<Grid Width="200" Height="200" Background="PowderBlue">
    <Grid.RowDefinitions>
        <RowDefinition Height="Auto"/>
        <RowDefinition Height="*"/>
    </Grid.RowDefinitions>
    <StackPanel Grid.Row="0">
        <TextBlock>Something</TextBlock>
        <TextBlock>Something else</TextBlock>
    </StackPanel>
    <Grid Height="Auto" Grid.Row="1" Margin="10">
        <Grid.ColumnDefinitions>
            <ColumnDefinition Width="*"/>
            <ColumnDefinition Width="100"/>
        </Grid.ColumnDefinitions>
        <GroupBox
            Width="100"
            Height="Auto"
            Grid.Column="1"
            Background="Beige"
            Header="Help">
            <TextBlock Text="This is the help that is available on the news screen." 
              TextWrapping="Wrap"/>
        </GroupBox>
        <StackPanel Width="Auto" Margin="10" DockPanel.Dock="Left">
            <TextBlock Text="Here is the news that should wrap around." 
              TextWrapping="Wrap"/>
        </StackPanel>
    </Grid>
</Grid>

The reason that this is happening is because the stack panel measures every child element with positive infinity as the constraint for the axis that it is stacking elements along. The child controls have to return how big they want to be (positive infinity is not a valid return from the MeasureOverride in either axis) so they return the smallest size where everything will fit. They have no way of knowing how much space they really have to fill.

If your view doesn’t need to have a scrolling feature and the answer above doesn't suit your needs, I would suggest implement your own panel. You can probably derive straight from StackPanel and then all you will need to do is change the ArrangeOverride method so that it divides the remaining space up between its child elements (giving them each the same amount of extra space). Elements should render fine if they are given more space than they wanted, but if you give them less you will start to see glitches.

If you want to be able to scroll the whole thing then I am afraid things will be quite a bit more difficult, because the ScrollViewer gives you an infinite amount of space to work with which will put you in the same position as the child elements were originally. In this situation you might want to create a new property on your new panel which lets you specify the viewport size, you should be able to bind this to the ScrollViewer’s size. Ideally you would implement IScrollInfo, but that starts to get complicated if you are going to implement all of it properly.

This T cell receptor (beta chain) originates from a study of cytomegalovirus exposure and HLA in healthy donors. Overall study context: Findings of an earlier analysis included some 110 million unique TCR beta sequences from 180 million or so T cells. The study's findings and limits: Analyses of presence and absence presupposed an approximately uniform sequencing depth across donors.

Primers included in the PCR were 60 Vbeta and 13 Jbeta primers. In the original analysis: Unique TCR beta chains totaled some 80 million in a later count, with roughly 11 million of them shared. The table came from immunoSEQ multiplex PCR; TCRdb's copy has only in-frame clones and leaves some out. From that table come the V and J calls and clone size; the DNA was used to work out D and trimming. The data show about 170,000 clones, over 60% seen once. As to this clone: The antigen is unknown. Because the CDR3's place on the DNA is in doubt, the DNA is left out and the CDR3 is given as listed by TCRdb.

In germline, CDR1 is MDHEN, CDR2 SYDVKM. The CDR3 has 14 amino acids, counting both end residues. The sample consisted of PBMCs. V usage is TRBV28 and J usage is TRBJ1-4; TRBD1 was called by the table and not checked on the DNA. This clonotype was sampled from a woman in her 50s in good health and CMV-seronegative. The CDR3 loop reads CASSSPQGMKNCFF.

An alternative method is to use a Grid with one column and n rows. Set all the rows heights to Auto, and the bottom-most row height to 1*.

I prefer this method because I've found Grids have better layout performance than DockPanels, StackPanels, and WrapPanels. But unless you're using them in an ItemTemplate (where the layout is being performed for a large number of items), you'll probably never notice.


You can use modified version of StackPanel:

<st:StackPanel Orientation="Horizontal" MarginBetweenChildren="10" Margin="10">
   <Button Content="Info" HorizontalAlignment="Left" st:StackPanel.Fill="Fill"/>
   <Button Content="Cancel"/>
   <Button Content="Save"/>
</st:StackPanel>

First button will be fill.

You can install it via Nuget:

Install-Package SpicyTaco.AutoGrid

I also recommend take a look at wpf-autogrid. It's very useful for forms in WPF instead of DockPanel, StackPanel and Grid and solve problem with stretching very easy and gracefully. Just look at readme on github.

<st:AutoGrid Columns="160,*" ChildMargin="3">
    <Label Content="Name:"/>
    <TextBox/>

    <Label Content="E-Mail:"/>
    <TextBox/>

    <Label Content="Comment:"/>
    <TextBox/>
</st:AutoGrid>

Couple of things you could do:

1: Set the Orientation to Vertical:

<StackPanel Orientation="Vertical"></StackPanel>
  1. Set the Height of the StackPanel to the same as that of the window:

And, of course, you can combine those Properties:

<StackPanel Orientation="Vertical" Height="600"></StackPanel>

You don't need to do a whole bunch of extra work with installing NuGets and whatnot....

EDIT

You can also place the StackPanel inside of a ScrollViewer. This will allow you to control the Height of the GroupBox without sacrificing content visibility.

<GroupBox>
    <ScrollViewer>
        <StackPanel Orientation="Vertical>
              <!-- Place Children Objects here-->
        <StackPanel>
    <ScrollViewer>
<GroupBox>